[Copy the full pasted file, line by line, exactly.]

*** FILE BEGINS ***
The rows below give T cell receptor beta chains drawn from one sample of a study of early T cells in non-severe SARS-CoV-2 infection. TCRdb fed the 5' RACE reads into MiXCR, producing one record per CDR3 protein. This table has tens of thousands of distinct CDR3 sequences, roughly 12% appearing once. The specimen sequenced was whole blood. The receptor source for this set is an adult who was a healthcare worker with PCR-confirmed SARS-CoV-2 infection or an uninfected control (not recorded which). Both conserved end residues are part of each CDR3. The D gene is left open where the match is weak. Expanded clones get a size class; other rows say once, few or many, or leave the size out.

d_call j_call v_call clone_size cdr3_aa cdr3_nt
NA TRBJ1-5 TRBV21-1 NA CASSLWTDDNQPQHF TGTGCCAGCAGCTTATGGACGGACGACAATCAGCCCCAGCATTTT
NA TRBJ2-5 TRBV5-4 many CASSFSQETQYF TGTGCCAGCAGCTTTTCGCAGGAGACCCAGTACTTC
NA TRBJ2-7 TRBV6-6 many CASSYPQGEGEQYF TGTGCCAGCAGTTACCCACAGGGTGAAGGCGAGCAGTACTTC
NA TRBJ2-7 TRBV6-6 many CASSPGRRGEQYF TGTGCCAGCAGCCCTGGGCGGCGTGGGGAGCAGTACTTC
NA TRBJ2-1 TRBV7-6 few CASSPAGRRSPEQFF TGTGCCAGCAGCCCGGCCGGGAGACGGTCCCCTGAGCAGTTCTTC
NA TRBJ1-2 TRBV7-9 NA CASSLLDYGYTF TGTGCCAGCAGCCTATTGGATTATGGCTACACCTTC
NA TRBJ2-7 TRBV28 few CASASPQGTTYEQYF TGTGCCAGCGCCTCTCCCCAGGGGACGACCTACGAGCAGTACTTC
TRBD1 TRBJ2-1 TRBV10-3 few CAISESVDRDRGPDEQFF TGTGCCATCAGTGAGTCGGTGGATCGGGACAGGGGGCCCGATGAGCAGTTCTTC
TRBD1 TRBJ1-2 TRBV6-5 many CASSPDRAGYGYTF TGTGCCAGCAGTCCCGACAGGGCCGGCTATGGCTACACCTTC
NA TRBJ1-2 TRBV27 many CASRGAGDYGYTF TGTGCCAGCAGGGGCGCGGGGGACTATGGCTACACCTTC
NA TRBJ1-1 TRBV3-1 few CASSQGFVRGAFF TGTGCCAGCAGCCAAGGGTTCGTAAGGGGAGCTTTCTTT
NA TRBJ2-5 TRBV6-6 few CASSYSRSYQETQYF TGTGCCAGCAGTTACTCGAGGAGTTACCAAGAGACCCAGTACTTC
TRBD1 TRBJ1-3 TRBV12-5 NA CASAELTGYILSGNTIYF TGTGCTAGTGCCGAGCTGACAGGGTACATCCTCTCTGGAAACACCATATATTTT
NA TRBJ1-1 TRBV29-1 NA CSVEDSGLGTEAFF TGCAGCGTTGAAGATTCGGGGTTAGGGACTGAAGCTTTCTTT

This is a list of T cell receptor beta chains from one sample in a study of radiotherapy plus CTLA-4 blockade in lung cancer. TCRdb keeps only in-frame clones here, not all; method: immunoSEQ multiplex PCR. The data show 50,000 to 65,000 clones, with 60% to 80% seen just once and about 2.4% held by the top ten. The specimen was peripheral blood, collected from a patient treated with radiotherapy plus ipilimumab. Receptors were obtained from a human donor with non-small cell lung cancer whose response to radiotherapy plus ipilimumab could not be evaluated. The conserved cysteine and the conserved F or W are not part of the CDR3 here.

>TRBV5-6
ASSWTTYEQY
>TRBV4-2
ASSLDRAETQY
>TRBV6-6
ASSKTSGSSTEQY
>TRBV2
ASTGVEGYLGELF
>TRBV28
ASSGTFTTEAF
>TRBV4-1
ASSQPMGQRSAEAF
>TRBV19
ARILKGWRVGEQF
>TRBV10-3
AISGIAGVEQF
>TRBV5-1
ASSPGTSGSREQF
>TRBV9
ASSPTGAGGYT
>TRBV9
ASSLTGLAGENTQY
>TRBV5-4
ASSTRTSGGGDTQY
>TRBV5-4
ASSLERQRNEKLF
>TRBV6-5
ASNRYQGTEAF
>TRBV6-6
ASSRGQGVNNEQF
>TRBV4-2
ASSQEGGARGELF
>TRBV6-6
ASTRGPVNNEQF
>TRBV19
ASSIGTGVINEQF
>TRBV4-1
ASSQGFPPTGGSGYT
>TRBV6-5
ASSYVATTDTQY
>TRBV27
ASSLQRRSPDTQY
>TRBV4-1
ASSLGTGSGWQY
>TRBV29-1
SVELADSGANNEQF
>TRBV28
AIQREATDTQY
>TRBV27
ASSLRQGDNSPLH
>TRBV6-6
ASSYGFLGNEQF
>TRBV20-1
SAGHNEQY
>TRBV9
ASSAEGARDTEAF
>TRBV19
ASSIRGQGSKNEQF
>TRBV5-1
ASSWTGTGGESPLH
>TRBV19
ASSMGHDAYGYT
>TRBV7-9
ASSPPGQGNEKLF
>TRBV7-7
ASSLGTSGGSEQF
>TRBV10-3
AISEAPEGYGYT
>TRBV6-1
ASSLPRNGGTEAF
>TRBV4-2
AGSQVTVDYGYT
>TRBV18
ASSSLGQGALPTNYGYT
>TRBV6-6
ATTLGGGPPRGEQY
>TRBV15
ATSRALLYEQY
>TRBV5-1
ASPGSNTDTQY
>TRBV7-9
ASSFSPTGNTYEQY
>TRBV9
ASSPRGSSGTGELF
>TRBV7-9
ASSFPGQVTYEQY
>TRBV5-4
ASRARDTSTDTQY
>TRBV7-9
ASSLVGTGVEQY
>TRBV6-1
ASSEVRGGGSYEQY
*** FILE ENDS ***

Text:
The rows below give T cell receptor beta chains drawn from one sample of a study of early T cells in non-severe SARS-CoV-2 infection. TCRdb fed the 5' RACE reads into MiXCR, producing one record per CDR3 protein. This table has tens of thousands of distinct CDR3 sequences, roughly 12% appearing once. The specimen sequenced was whole blood. The receptor source for this set is an adult who was a healthcare worker with PCR-confirmed SARS-CoV-2 infection or an uninfected control (not recorded which). Both conserved end residues are part of each CDR3. The D gene is left open where the match is weak. Expanded clones get a size class; other rows say once, few or many, or leave the size out.

d_call j_call v_call clone_size cdr3_aa cdr3_nt
NA TRBJ1-5 TRBV21-1 NA CASSLWTDDNQPQHF TGTGCCAGCAGCTTATGGACGGACGACAATCAGCCCCAGCATTTT
NA TRBJ2-5 TRBV5-4 many CASSFSQETQYF TGTGCCAGCAGCTTTTCGCAGGAGACCCAGTACTTC
NA TRBJ2-7 TRBV6-6 many CASSYPQGEGEQYF TGTGCCAGCAGTTACCCACAGGGTGAAGGCGAGCAGTACTTC
NA TRBJ2-7 TRBV6-6 many CASSPGRRGEQYF TGTGCCAGCAGCCCTGGGCGGCGTGGGGAGCAGTACTTC
NA TRBJ2-1 TRBV7-6 few CASSPAGRRSPEQFF TGTGCCAGCAGCCCGGCCGGGAGACGGTCCCCTGAGCAGTTCTTC
NA TRBJ1-2 TRBV7-9 NA CASSLLDYGYTF TGTGCCAGCAGCCTATTGGATTATGGCTACACCTTC
NA TRBJ2-7 TRBV28 few CASASPQGTTYEQYF TGTGCCAGCGCCTCTCCCCAGGGGACGACCTACGAGCAGTACTTC
TRBD1 TRBJ2-1 TRBV10-3 few CAISESVDRDRGPDEQFF TGTGCCATCAGTGAGTCGGTGGATCGGGACAGGGGGCCCGATGAGCAGTTCTTC
TRBD1 TRBJ1-2 TRBV6-5 many CASSPDRAGYGYTF TGTGCCAGCAGTCCCGACAGGGCCGGCTATGGCTACACCTTC
NA TRBJ1-2 TRBV27 many CASRGAGDYGYTF TGTGCCAGCAGGGGCGCGGGGGACTATGGCTACACCTTC
NA TRBJ1-1 TRBV3-1 few CASSQGFVRGAFF TGTGCCAGCAGCCAAGGGTTCGTAAGGGGAGCTTTCTTT
NA TRBJ2-5 TRBV6-6 few CASSYSRSYQETQYF TGTGCCAGCAGTTACTCGAGGAGTTACCAAGAGACCCAGTACTTC
TRBD1 TRBJ1-3 TRBV12-5 NA CASAELTGYILSGNTIYF TGTGCTAGTGCCGAGCTGACAGGGTACATCCTCTCTGGAAACACCATATATTTT
NA TRBJ1-1 TRBV29-1 NA CSVEDSGLGTEAFF TGCAGCGTTGAAGATTCGGGGTTAGGGACTGAAGCTTTCTTT

This is a list of T cell receptor beta chains from one sample in a study of radiotherapy plus CTLA-4 blockade in lung cancer. TCRdb keeps only in-frame clones here, not all; method: immunoSEQ multiplex PCR. The data show 50,000 to 65,000 clones, with 60% to 80% seen just once and about 2.4% held by the top ten. The specimen was peripheral blood, collected from a patient treated with radiotherapy plus ipilimumab. Receptors were obtained from a human donor with non-small cell lung cancer whose response to radiotherapy plus ipilimumab could not be evaluated. The conserved cysteine and the conserved F or W are not part of the CDR3 here.

>TRBV5-6
ASSWTTYEQY
>TRBV4-2
ASSLDRAETQY
>TRBV6-6
ASSKTSGSSTEQY
>TRBV2
ASTGVEGYLGELF
>TRBV28
ASSGTFTTEAF
>TRBV4-1
ASSQPMGQRSAEAF
>TRBV19
ARILKGWRVGEQF
>TRBV10-3
AISGIAGVEQF
>TRBV5-1
ASSPGTSGSREQF
>TRBV9
ASSPTGAGGYT
>TRBV9
ASSLTGLAGENTQY
>TRBV5-4
ASSTRTSGGGDTQY
>TRBV5-4
ASSLERQRNEKLF
>TRBV6-5
ASNRYQGTEAF
>TRBV6-6
ASSRGQGVNNEQF
>TRBV4-2
ASSQEGGARGELF
>TRBV6-6
ASTRGPVNNEQF
>TRBV19
ASSIGTGVINEQF
>TRBV4-1
ASSQGFPPTGGSGYT
>TRBV6-5
ASSYVATTDTQY
>TRBV27
ASSLQRRSPDTQY
>TRBV4-1
ASSLGTGSGWQY
>TRBV29-1
SVELADSGANNEQF
>TRBV28
AIQREATDTQY
>TRBV27
ASSLRQGDNSPLH
>TRBV6-6
ASSYGFLGNEQF
>TRBV20-1
SAGHNEQY
>TRBV9
ASSAEGARDTEAF
>TRBV19
ASSIRGQGSKNEQF
>TRBV5-1
ASSWTGTGGESPLH
>TRBV19
ASSMGHDAYGYT
>TRBV7-9
ASSPPGQGNEKLF
>TRBV7-7
ASSLGTSGGSEQF
>TRBV10-3
AISEAPEGYGYT
>TRBV6-1
ASSLPRNGGTEAF
>TRBV4-2
AGSQVTVDYGYT
>TRBV18
ASSSLGQGALPTNYGYT
>TRBV6-6
ATTLGGGPPRGEQY
>TRBV15
ATSRALLYEQY
>TRBV5-1
ASPGSNTDTQY
>TRBV7-9
ASSFSPTGNTYEQY
>TRBV9
ASSPRGSSGTGELF
>TRBV7-9
ASSFPGQVTYEQY
>TRBV5-4
ASRARDTSTDTQY
>TRBV7-9
ASSLVGTGVEQY
>TRBV6-1
ASSEVRGGGSYEQY